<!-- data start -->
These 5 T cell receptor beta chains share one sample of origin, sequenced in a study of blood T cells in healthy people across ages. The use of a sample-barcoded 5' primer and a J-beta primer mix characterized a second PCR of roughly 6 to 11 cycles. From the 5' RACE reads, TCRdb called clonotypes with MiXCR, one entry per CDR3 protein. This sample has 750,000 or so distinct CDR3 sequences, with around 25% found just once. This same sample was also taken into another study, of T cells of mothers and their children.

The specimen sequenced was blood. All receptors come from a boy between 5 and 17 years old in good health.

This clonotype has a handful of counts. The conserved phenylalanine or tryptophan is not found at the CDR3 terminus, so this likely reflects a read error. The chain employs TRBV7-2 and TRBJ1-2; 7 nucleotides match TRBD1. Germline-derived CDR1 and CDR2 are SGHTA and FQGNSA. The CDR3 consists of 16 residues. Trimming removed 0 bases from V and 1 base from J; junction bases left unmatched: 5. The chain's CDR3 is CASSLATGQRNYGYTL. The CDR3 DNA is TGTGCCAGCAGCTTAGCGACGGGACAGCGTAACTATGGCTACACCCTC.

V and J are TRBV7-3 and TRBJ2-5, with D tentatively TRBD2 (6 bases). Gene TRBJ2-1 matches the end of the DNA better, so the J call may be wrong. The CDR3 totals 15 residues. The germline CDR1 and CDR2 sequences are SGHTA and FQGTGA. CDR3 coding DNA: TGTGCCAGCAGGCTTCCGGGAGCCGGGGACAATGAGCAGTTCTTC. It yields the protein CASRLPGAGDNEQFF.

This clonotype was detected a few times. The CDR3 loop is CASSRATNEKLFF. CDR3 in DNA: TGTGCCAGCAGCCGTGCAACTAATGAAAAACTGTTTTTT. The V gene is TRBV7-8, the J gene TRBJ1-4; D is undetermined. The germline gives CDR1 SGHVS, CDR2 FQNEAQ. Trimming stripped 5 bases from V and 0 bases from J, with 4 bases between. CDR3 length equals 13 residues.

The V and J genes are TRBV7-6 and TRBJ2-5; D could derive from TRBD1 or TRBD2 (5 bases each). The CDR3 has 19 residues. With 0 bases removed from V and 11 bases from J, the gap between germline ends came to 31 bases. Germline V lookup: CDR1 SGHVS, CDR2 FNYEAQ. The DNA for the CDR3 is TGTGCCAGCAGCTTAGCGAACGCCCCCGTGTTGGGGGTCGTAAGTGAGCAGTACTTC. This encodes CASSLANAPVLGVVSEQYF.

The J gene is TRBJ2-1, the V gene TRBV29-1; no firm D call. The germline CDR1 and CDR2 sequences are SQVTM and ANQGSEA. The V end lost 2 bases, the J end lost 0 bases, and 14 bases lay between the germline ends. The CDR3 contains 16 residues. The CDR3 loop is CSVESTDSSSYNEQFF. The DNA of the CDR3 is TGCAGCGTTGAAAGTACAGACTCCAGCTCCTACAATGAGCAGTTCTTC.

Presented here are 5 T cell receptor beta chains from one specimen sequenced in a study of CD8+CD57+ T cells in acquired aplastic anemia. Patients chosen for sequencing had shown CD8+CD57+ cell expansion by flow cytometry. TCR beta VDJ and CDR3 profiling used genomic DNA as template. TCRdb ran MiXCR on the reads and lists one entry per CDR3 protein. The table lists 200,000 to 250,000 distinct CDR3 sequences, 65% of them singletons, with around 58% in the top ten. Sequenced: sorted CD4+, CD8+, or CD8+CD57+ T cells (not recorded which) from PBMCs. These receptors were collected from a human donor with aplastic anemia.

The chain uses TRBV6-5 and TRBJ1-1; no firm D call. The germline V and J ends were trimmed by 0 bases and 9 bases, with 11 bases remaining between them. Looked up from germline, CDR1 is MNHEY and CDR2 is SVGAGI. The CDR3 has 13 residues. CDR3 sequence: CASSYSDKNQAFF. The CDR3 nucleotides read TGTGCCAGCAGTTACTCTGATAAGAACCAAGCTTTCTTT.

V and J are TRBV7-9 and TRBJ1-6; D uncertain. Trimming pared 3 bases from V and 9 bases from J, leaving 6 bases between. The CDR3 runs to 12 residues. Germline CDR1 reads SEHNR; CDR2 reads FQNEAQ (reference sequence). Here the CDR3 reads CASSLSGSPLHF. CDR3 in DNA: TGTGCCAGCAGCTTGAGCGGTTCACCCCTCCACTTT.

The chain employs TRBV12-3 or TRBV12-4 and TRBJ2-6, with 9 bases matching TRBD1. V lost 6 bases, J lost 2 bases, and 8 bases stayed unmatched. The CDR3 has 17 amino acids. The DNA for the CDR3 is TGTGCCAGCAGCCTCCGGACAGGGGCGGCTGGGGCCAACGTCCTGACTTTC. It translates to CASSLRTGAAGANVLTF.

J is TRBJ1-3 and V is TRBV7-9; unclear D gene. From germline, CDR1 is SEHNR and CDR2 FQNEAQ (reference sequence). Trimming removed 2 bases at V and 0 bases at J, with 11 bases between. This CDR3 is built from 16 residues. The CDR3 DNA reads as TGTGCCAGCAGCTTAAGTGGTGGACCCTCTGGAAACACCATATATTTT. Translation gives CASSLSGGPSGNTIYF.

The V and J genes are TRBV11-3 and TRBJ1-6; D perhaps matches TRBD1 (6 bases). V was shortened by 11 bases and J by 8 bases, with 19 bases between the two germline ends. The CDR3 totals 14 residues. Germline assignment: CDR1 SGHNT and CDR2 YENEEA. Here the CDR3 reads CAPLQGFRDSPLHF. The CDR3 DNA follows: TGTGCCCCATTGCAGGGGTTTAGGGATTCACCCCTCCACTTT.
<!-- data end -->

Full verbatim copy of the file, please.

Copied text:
These 5 T cell receptor beta chains share one sample of origin, sequenced in a study of blood T cells in healthy people across ages. The use of a sample-barcoded 5' primer and a J-beta primer mix characterized a second PCR of roughly 6 to 11 cycles. From the 5' RACE reads, TCRdb called clonotypes with MiXCR, one entry per CDR3 protein. This sample has 750,000 or so distinct CDR3 sequences, with around 25% found just once. This same sample was also taken into another study, of T cells of mothers and their children.

The specimen sequenced was blood. All receptors come from a boy between 5 and 17 years old in good health.

This clonotype has a handful of counts. The conserved phenylalanine or tryptophan is not found at the CDR3 terminus, so this likely reflects a read error. The chain employs TRBV7-2 and TRBJ1-2; 7 nucleotides match TRBD1. Germline-derived CDR1 and CDR2 are SGHTA and FQGNSA. The CDR3 consists of 16 residues. Trimming removed 0 bases from V and 1 base from J; junction bases left unmatched: 5. The chain's CDR3 is CASSLATGQRNYGYTL. The CDR3 DNA is TGTGCCAGCAGCTTAGCGACGGGACAGCGTAACTATGGCTACACCCTC.

V and J are TRBV7-3 and TRBJ2-5, with D tentatively TRBD2 (6 bases). Gene TRBJ2-1 matches the end of the DNA better, so the J call may be wrong. The CDR3 totals 15 residues. The germline CDR1 and CDR2 sequences are SGHTA and FQGTGA. CDR3 coding DNA: TGTGCCAGCAGGCTTCCGGGAGCCGGGGACAATGAGCAGTTCTTC. It yields the protein CASRLPGAGDNEQFF.

This clonotype was detected a few times. The CDR3 loop is CASSRATNEKLFF. CDR3 in DNA: TGTGCCAGCAGCCGTGCAACTAATGAAAAACTGTTTTTT. The V gene is TRBV7-8, the J gene TRBJ1-4; D is undetermined. The germline gives CDR1 SGHVS, CDR2 FQNEAQ. Trimming stripped 5 bases from V and 0 bases from J, with 4 bases between. CDR3 length equals 13 residues.

The V and J genes are TRBV7-6 and TRBJ2-5; D could derive from TRBD1 or TRBD2 (5 bases each). The CDR3 has 19 residues. With 0 bases removed from V and 11 bases from J, the gap between germline ends came to 31 bases. Germline V lookup: CDR1 SGHVS, CDR2 FNYEAQ. The DNA for the CDR3 is TGTGCCAGCAGCTTAGCGAACGCCCCCGTGTTGGGGGTCGTAAGTGAGCAGTACTTC. This encodes CASSLANAPVLGVVSEQYF.

The J gene is TRBJ2-1, the V gene TRBV29-1; no firm D call. The germline CDR1 and CDR2 sequences are SQVTM and ANQGSEA. The V end lost 2 bases, the J end lost 0 bases, and 14 bases lay between the germline ends. The CDR3 contains 16 residues. The CDR3 loop is CSVESTDSSSYNEQFF. The DNA of the CDR3 is TGCAGCGTTGAAAGTACAGACTCCAGCTCCTACAATGAGCAGTTCTTC.

Presented here are 5 T cell receptor beta chains from one specimen sequenced in a study of CD8+CD57+ T cells in acquired aplastic anemia. Patients chosen for sequencing had shown CD8+CD57+ cell expansion by flow cytometry. TCR beta VDJ and CDR3 profiling used genomic DNA as template. TCRdb ran MiXCR on the reads and lists one entry per CDR3 protein. The table lists 200,000 to 250,000 distinct CDR3 sequences, 65% of them singletons, with around 58% in the top ten. Sequenced: sorted CD4+, CD8+, or CD8+CD57+ T cells (not recorded which) from PBMCs. These receptors were collected from a human donor with aplastic anemia.

The chain uses TRBV6-5 and TRBJ1-1; no firm D call. The germline V and J ends were trimmed by 0 bases and 9 bases, with 11 bases remaining between them. Looked up from germline, CDR1 is MNHEY and CDR2 is SVGAGI. The CDR3 has 13 residues. CDR3 sequence: CASSYSDKNQAFF. The CDR3 nucleotides read TGTGCCAGCAGTTACTCTGATAAGAACCAAGCTTTCTTT.

V and J are TRBV7-9 and TRBJ1-6; D uncertain. Trimming pared 3 bases from V and 9 bases from J, leaving 6 bases between. The CDR3 runs to 12 residues. Germline CDR1 reads SEHNR; CDR2 reads FQNEAQ (reference sequence). Here the CDR3 reads CASSLSGSPLHF. CDR3 in DNA: TGTGCCAGCAGCTTGAGCGGTTCACCCCTCCACTTT.

The chain employs TRBV12-3 or TRBV12-4 and TRBJ2-6, with 9 bases matching TRBD1. V lost 6 bases, J lost 2 bases, and 8 bases stayed unmatched. The CDR3 has 17 amino acids. The DNA for the CDR3 is TGTGCCAGCAGCCTCCGGACAGGGGCGGCTGGGGCCAACGTCCTGACTTTC. It translates to CASSLRTGAAGANVLTF.

J is TRBJ1-3 and V is TRBV7-9; unclear D gene. From germline, CDR1 is SEHNR and CDR2 FQNEAQ (reference sequence). Trimming removed 2 bases at V and 0 bases at J, with 11 bases between. This CDR3 is built from 16 residues. The CDR3 DNA reads as TGTGCCAGCAGCTTAAGTGGTGGACCCTCTGGAAACACCATATATTTT. Translation gives CASSLSGGPSGNTIYF.

The V and J genes are TRBV11-3 and TRBJ1-6; D perhaps matches TRBD1 (6 bases). V was shortened by 11 bases and J by 8 bases, with 19 bases between the two germline ends. The CDR3 totals 14 residues. Germline assignment: CDR1 SGHNT and CDR2 YENEEA. Here the CDR3 reads CAPLQGFRDSPLHF. The CDR3 DNA follows: TGTGCCCCATTGCAGGGGTTTAGGGATTCACCCCTCCACTTT.